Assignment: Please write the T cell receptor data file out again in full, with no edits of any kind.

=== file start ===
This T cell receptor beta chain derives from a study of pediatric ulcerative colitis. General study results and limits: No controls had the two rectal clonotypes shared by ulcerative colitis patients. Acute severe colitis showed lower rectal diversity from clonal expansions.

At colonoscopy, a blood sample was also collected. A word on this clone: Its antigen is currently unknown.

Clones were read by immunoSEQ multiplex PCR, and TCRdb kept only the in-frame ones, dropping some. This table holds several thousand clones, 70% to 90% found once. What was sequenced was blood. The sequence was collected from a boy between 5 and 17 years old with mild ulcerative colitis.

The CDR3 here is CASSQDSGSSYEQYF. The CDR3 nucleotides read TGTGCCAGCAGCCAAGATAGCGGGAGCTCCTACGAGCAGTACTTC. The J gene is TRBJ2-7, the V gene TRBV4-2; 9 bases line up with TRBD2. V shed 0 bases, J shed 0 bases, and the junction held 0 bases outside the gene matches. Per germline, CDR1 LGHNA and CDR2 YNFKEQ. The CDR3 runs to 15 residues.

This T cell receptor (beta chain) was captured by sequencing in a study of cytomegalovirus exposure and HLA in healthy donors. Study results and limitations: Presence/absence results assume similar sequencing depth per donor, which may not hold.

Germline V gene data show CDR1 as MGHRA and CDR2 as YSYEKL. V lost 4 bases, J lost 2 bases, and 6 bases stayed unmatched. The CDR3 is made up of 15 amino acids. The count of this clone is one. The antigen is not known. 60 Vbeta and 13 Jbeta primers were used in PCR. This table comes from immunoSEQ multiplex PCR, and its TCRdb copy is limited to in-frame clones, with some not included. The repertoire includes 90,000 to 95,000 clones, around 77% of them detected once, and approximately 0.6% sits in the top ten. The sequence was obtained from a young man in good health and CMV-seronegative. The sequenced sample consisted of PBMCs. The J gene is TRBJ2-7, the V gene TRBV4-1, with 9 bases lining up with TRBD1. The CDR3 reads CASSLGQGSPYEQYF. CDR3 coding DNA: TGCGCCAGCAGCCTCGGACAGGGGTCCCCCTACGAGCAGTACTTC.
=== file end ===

This T cell receptor beta chain derives from a study of pediatric ulcerative colitis. General study results and limits: No controls had the two rectal clonotypes shared by ulcerative colitis patients. Acute severe colitis showed lower rectal diversity from clonal expansions.

At colonoscopy, a blood sample was also collected. A word on this clone: Its antigen is currently unknown.

Clones were read by immunoSEQ multiplex PCR, and TCRdb kept only the in-frame ones, dropping some. This table holds several thousand clones, 70% to 90% found once. What was sequenced was blood. The sequence was collected from a boy between 5 and 17 years old with mild ulcerative colitis.

The CDR3 here is CASSQDSGSSYEQYF. The CDR3 nucleotides read TGTGCCAGCAGCCAAGATAGCGGGAGCTCCTACGAGCAGTACTTC. The J gene is TRBJ2-7, the V gene TRBV4-2; 9 bases line up with TRBD2. V shed 0 bases, J shed 0 bases, and the junction held 0 bases outside the gene matches. Per germline, CDR1 LGHNA and CDR2 YNFKEQ. The CDR3 runs to 15 residues.

This T cell receptor (beta chain) was captured by sequencing in a study of cytomegalovirus exposure and HLA in healthy donors. Study results and limitations: Presence/absence results assume similar sequencing depth per donor, which may not hold.

Germline V gene data show CDR1 as MGHRA and CDR2 as YSYEKL. V lost 4 bases, J lost 2 bases, and 6 bases stayed unmatched. The CDR3 is made up of 15 amino acids. The count of this clone is one. The antigen is not known. 60 Vbeta and 13 Jbeta primers were used in PCR. This table comes from immunoSEQ multiplex PCR, and its TCRdb copy is limited to in-frame clones, with some not included. The repertoire includes 90,000 to 95,000 clones, around 77% of them detected once, and approximately 0.6% sits in the top ten. The sequence was obtained from a young man in good health and CMV-seronegative. The sequenced sample consisted of PBMCs. The J gene is TRBJ2-7, the V gene TRBV4-1, with 9 bases lining up with TRBD1. The CDR3 reads CASSLGQGSPYEQYF. CDR3 coding DNA: TGCGCCAGCAGCCTCGGACAGGGGTCCCCCTACGAGCAGTACTTC.